- A set of port maps was left in each cabin during our 1st sea day. I thought this was a nice touch.

- Ship's tours departed from the Neptune lounge.

- All ports were industrial areas

La Rochelle

The dock is approximately 5 miles from the centre of La Rochelle and is a controlled area.

- There was a free shuttle bus to the dock gates but there is nothing to see there and it is a very long walk from there into the town.

- There is a small terminal building with a shop, toilets and tourist information desk.

- FO ran a shuttle bus into the centre of La Rochelle for £10pp with unlimited transfers. These run from the car park outside the terminal building

- The town is easily walkable with some pretty streets, an interesting small harbour area, outdoor cafes and many shops. Unfortunately, many things were closed or opened late as it was the end of the holiday season.

- The Ile de Re tour was quite interesting. We saw the best of what was on offer including the Monastery ruins and some pretty fishing villages - La Flotte, Sainte-Marie-de-Re and Saint-Martin-de-Re were the most notable. There was 45 minutes free time in Saint-Martin-de-Re which was definitely not enough to explore the quaint streets and pretty harbour.

Getxo and Bilbao

Getxo is a thriving suburb of Bilbao and has its own charm.

- Again it is an industrial port area so, although you could walk out of the port, it was a long way to the town centre.

- There is a small terminal building with a shop, toilets and tourist information desk.

- There were maps available in there.

- FO ran unlimited return shuttle buses into the centre of Getxo for £5pp. The bus stopped 100 metres from the metro station where there are frequent trains into Bilbao.

- There is a very nice beach just at the edge of the port.

- There is a shopping complex just outside the port.

- Getxo centre has cafes and shops.

- There are some beautiful and imposing villas along the coast road.

We had been to Bilbao twice before when I was more mobile and we had seen the main attractions already -- the Guggenheim Museum, the river front promenade and the Old Town -- so we decided not to do a ship's tour but to get the metro and then make our mind up what to do when we got into town.

The metro was easy to use:

- Ticket machines have an option to have information displayed in English.

- It was €3.20pp return for the 20 minute journey.

- We decided to get off at 'Abando' station which was nearest to the Old Town and was a short walk across the river. After coffees and a croissant at a pavement cafe (€3.50 which we thought was extremely good value) we caught the tram (€1.40pp single journey) along the river front to the Guggenheim Museum where we got off and sat in the sun in the park area for a while just enjoying the sunshine and people watching.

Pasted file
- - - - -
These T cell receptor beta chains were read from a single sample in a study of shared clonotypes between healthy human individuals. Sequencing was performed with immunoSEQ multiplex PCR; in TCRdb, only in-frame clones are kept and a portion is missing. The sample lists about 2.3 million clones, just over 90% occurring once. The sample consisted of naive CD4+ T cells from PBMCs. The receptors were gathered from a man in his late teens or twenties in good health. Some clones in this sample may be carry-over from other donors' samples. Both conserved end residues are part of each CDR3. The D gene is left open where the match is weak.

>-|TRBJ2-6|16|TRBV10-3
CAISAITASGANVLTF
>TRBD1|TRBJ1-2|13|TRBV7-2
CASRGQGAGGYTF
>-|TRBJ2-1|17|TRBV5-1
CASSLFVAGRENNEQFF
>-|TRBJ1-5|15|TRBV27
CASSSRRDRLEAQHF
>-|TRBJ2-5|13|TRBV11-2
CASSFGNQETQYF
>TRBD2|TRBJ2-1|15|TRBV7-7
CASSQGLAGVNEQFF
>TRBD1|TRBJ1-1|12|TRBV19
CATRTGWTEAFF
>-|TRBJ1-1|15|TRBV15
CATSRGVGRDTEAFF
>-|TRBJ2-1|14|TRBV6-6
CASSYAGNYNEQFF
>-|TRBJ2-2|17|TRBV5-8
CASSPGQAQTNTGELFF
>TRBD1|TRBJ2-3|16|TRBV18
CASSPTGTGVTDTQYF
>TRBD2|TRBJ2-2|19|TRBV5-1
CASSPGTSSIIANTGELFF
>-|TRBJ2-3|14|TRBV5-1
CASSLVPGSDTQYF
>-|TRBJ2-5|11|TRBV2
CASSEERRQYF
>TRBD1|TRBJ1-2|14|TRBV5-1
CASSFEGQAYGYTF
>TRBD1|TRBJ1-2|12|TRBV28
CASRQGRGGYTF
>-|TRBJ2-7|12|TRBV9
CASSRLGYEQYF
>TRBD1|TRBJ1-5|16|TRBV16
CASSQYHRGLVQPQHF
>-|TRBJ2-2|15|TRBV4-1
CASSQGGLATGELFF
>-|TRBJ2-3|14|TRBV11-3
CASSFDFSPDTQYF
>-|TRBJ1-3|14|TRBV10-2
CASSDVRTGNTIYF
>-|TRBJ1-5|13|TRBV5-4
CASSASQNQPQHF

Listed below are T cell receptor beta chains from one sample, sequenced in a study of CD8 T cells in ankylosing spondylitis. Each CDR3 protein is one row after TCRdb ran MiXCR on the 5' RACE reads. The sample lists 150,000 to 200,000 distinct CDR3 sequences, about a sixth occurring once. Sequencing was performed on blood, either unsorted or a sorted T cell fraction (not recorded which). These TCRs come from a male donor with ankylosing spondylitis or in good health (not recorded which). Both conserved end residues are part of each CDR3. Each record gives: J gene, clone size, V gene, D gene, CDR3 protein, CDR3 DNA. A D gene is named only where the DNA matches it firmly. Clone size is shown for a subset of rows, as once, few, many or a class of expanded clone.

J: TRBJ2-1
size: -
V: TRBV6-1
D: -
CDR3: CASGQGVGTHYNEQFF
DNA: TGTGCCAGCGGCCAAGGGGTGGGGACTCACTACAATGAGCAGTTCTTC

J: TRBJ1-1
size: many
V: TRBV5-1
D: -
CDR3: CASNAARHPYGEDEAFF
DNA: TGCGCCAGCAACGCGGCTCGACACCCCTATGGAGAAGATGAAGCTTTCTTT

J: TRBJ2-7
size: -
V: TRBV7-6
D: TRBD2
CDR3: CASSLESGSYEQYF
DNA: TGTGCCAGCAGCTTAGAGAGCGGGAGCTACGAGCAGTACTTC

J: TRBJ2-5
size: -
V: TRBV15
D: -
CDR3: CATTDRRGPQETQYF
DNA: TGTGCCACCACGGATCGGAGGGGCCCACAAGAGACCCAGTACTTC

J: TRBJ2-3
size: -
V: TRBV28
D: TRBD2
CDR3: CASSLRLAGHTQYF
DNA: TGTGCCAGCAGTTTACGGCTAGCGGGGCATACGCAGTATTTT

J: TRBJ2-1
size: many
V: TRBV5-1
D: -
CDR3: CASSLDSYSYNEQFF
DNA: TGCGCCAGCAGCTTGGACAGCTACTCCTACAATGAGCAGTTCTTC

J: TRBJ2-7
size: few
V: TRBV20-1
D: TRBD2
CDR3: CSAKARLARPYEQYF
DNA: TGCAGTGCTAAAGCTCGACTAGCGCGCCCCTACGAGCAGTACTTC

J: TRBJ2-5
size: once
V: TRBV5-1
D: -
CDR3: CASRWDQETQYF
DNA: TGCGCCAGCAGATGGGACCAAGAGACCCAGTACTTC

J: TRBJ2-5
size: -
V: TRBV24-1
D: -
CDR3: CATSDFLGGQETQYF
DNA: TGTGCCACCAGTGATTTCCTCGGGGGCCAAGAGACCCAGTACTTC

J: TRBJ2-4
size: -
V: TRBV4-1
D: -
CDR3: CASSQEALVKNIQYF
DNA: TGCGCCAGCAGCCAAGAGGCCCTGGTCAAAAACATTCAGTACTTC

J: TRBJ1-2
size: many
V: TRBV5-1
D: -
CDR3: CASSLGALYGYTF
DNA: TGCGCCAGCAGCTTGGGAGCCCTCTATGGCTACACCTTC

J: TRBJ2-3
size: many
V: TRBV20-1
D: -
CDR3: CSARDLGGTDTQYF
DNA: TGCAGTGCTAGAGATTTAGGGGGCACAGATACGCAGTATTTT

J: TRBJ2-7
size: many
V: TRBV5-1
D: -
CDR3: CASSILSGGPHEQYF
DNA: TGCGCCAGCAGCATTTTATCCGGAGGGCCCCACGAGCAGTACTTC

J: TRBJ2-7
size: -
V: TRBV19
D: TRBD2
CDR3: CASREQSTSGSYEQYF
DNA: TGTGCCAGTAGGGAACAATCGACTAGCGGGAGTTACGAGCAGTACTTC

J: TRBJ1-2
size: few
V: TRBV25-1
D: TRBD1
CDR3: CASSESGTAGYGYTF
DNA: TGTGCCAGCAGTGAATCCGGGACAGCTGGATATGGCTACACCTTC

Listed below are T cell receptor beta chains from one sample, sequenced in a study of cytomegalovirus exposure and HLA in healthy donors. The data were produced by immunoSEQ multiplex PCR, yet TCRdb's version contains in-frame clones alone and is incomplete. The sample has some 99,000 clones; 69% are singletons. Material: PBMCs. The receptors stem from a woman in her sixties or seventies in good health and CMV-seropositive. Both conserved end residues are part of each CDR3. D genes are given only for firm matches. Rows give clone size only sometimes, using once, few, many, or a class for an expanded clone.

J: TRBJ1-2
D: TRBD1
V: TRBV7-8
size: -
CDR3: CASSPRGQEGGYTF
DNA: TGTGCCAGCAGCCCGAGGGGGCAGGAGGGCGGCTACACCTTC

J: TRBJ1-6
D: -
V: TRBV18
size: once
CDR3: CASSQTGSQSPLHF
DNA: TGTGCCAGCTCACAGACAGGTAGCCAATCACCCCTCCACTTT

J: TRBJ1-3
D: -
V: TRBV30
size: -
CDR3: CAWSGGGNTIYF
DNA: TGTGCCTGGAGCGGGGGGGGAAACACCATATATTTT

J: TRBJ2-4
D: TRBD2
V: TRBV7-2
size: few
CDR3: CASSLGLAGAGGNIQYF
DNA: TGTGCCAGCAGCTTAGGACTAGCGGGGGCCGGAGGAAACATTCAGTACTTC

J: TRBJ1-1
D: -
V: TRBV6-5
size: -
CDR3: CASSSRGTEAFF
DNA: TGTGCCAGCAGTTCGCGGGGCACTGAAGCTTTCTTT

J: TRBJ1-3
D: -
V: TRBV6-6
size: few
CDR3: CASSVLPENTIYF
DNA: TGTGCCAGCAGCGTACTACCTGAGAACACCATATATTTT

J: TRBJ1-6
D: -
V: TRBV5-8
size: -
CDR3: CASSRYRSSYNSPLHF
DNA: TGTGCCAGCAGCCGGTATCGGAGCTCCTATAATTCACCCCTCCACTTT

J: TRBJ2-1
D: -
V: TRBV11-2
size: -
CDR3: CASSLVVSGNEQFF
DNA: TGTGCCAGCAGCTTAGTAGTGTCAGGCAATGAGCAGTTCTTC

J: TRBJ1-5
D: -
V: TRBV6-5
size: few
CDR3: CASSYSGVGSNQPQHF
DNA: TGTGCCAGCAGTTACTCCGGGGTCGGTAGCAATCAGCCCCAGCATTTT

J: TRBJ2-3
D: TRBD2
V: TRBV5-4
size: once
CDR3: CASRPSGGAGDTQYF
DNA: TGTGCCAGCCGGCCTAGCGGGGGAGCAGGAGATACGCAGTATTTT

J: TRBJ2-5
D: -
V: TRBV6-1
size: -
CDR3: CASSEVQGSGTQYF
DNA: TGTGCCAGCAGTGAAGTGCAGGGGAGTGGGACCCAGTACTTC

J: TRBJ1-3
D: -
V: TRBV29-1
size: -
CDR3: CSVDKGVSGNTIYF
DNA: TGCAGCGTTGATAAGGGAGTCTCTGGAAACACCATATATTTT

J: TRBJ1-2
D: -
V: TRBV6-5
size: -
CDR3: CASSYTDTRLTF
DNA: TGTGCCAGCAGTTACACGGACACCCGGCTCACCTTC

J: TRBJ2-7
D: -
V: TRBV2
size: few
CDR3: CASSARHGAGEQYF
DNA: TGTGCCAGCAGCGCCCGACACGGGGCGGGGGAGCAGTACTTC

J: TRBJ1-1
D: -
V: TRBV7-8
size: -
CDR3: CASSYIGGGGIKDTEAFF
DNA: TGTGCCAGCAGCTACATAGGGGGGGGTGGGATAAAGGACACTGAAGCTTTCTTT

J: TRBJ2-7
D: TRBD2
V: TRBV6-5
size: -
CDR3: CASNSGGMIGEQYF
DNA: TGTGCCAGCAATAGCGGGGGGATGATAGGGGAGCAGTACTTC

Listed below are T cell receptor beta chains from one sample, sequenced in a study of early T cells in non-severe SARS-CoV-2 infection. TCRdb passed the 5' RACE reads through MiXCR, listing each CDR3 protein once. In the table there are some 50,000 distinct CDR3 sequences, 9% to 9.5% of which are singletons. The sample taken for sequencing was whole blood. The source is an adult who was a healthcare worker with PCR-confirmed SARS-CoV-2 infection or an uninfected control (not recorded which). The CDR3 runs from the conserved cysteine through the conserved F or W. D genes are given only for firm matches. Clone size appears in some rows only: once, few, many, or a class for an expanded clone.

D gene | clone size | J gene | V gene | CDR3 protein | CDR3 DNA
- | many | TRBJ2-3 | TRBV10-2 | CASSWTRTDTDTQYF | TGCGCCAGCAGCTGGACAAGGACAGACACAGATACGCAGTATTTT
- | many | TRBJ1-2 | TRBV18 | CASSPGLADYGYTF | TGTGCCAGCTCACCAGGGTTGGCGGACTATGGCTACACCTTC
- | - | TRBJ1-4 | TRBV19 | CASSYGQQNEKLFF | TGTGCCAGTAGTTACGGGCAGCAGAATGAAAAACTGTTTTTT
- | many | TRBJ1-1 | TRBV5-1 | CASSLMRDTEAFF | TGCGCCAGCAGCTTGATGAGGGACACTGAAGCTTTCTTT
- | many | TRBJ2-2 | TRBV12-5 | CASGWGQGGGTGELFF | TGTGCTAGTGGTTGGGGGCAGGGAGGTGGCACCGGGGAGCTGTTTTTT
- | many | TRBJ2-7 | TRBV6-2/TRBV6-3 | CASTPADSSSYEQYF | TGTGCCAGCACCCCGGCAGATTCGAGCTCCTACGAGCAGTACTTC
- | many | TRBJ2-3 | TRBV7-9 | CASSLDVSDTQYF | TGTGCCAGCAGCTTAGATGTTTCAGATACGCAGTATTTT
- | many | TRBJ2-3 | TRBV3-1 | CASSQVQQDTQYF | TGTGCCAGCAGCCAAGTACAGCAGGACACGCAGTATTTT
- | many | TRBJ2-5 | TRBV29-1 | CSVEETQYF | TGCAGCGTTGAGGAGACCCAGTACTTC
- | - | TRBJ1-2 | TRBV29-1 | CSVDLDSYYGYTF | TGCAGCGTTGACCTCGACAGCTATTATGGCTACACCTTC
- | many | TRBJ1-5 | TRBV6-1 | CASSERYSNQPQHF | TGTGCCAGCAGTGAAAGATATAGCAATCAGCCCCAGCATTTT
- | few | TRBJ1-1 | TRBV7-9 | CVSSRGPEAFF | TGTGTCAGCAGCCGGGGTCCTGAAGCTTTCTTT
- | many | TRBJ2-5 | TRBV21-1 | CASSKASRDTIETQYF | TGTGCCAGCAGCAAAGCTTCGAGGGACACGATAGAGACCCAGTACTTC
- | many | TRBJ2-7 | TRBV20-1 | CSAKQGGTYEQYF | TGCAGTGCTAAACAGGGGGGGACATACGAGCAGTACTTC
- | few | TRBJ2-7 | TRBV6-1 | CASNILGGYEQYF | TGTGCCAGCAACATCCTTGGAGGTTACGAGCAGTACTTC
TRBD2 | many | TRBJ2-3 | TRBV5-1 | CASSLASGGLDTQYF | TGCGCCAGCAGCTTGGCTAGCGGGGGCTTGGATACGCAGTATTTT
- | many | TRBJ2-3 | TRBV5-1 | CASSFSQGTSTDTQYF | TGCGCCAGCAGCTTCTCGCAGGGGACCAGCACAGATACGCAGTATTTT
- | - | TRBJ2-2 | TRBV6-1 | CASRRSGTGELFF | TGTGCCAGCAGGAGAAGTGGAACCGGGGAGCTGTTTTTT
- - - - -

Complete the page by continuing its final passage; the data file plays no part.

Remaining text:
- We caught the metro back from the San Marmes station

We had a lovely few hours for a very reasonable price.

Aviles

Aviles was a revelation and turned out to be, by far, our favourite port. The old town area was very attractive with some most unusual cafes, little food shops and fabulous arcades.

This is a relatively new destination and, I believe that Balmoral was the first cruise ship to use the port earlier in the year. There is a lot of building work going on to extend the dock area.

- You cannot walk directly from the ship so there was a free shuttle bus to terminus at the edge of the old town.

- The terminus is just a tent with a few chairs and tourist information.

- It is quite a long walk from the drop off to the town as you have to cross the river and the railway line by bridge first.

- There is a very helpful Tourist Information centre at the beginning of the street which takes you to the Town Hall square.

- The streets which radiate from the square are all quaint and there are some beautiful buildings, speciality food shops and gardens.

- The newer town is to the right of the old town and has a nice food market and a shopping Mall.

- We had beautiful weather and enjoyed sitting out in a cafe and people watching.

La Coruna

Unfortunately, the weather changed as we got to La Coruna and it became cold and overcast with torrential rain showers. It was also November 1st which is a national holiday in Spain the vast majority of shops and many restaurants were closed. These 2 factors combined to make it a disappointing port for many passengers. Fortunately we had visited La Coruna before and remember it in better weather and as a bustling shopping centre.

- The ship docks in walking distance of the town centre.

- There is a small terminal building with a shop, toilets and tourist information desk.

- 2 minutes from the terminal building is a huge shopping mall with cinema, restaurants and upper market shops.

- There are lovely walks around the promontory and a beautiful beach at the other side of the peninsula which can be reached by walking about ½mile through the town centre.

- The Old Town has a large Town Hall square with many cafes and restaurants. It's approximately 10 minutes walk from the ship.

And finally

We were so impressed with the Fred Olsen product as a value for money option that we have booked 2 more cruises with them. Balmoral was not the glitziest or most modern ship we have been on but she was one of the friendliest and had many things that we really enjoyed.

Publication Date: 11/15/12